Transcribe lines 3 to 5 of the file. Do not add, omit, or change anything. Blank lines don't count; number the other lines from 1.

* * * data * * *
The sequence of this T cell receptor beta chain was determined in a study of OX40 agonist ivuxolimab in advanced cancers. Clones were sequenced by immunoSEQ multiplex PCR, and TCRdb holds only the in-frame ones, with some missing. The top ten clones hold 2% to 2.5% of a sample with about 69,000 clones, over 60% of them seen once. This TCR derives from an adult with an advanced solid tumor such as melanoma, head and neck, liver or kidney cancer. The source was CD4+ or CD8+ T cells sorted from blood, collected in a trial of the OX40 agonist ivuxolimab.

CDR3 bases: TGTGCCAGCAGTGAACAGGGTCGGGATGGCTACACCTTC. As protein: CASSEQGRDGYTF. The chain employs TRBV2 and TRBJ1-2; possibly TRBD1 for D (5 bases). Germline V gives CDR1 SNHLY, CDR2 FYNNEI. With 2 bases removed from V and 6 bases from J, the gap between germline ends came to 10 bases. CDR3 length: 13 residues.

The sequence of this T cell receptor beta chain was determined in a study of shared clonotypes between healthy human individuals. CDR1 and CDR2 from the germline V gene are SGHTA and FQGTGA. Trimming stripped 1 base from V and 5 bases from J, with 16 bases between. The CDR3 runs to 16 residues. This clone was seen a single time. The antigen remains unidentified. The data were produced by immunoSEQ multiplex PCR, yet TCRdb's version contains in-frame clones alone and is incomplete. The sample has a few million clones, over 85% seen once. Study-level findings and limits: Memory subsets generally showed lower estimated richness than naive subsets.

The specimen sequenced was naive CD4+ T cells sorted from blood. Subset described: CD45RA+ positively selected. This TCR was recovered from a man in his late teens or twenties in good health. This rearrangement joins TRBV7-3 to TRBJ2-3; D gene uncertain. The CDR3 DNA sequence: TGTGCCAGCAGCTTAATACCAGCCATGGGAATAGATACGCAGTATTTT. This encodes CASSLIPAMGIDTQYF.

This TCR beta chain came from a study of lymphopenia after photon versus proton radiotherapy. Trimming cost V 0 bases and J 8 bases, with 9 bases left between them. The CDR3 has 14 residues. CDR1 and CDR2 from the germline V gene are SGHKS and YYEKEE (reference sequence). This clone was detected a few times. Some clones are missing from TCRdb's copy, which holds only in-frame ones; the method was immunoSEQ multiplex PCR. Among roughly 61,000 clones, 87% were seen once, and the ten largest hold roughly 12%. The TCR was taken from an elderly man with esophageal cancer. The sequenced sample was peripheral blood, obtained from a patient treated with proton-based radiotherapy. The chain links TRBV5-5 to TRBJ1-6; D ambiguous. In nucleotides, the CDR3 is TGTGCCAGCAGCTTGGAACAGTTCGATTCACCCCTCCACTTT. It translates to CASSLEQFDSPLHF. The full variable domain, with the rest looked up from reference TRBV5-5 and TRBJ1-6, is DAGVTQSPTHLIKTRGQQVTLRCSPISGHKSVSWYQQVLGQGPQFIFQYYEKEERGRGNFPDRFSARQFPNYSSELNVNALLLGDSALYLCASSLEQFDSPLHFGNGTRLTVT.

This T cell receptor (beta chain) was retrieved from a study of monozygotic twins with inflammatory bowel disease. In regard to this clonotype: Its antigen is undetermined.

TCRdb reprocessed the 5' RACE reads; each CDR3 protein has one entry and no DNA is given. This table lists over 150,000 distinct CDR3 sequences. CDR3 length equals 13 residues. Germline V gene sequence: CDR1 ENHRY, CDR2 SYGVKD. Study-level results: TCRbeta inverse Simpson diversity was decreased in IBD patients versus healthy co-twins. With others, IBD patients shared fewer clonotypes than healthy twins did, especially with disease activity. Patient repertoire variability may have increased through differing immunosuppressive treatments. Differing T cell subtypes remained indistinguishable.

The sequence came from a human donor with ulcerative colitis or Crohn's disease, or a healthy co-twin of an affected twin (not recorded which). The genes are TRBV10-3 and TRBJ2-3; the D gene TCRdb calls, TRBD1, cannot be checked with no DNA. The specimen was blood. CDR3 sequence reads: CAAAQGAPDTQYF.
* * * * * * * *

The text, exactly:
The sequence of this T cell receptor beta chain was determined in a study of shared clonotypes between healthy human individuals. CDR1 and CDR2 from the germline V gene are SGHTA and FQGTGA. Trimming stripped 1 base from V and 5 bases from J, with 16 bases between. The CDR3 runs to 16 residues. This clone was seen a single time. The antigen remains unidentified. The data were produced by immunoSEQ multiplex PCR, yet TCRdb's version contains in-frame clones alone and is incomplete. The sample has a few million clones, over 85% seen once. Study-level findings and limits: Memory subsets generally showed lower estimated richness than naive subsets.

The specimen sequenced was naive CD4+ T cells sorted from blood. Subset described: CD45RA+ positively selected. This TCR was recovered from a man in his late teens or twenties in good health. This rearrangement joins TRBV7-3 to TRBJ2-3; D gene uncertain. The CDR3 DNA sequence: TGTGCCAGCAGCTTAATACCAGCCATGGGAATAGATACGCAGTATTTT. This encodes CASSLIPAMGIDTQYF.

This TCR beta chain came from a study of lymphopenia after photon versus proton radiotherapy. Trimming cost V 0 bases and J 8 bases, with 9 bases left between them. The CDR3 has 14 residues. CDR1 and CDR2 from the germline V gene are SGHKS and YYEKEE (reference sequence). This clone was detected a few times. Some clones are missing from TCRdb's copy, which holds only in-frame ones; the method was immunoSEQ multiplex PCR. Among roughly 61,000 clones, 87% were seen once, and the ten largest hold roughly 12%. The TCR was taken from an elderly man with esophageal cancer. The sequenced sample was peripheral blood, obtained from a patient treated with proton-based radiotherapy. The chain links TRBV5-5 to TRBJ1-6; D ambiguous. In nucleotides, the CDR3 is TGTGCCAGCAGCTTGGAACAGTTCGATTCACCCCTCCACTTT. It translates to CASSLEQFDSPLHF. The full variable domain, with the rest looked up from reference TRBV5-5 and TRBJ1-6, is DAGVTQSPTHLIKTRGQQVTLRCSPISGHKSVSWYQQVLGQGPQFIFQYYEKEERGRGNFPDRFSARQFPNYSSELNVNALLLGDSALYLCASSLEQFDSPLHFGNGTRLTVT.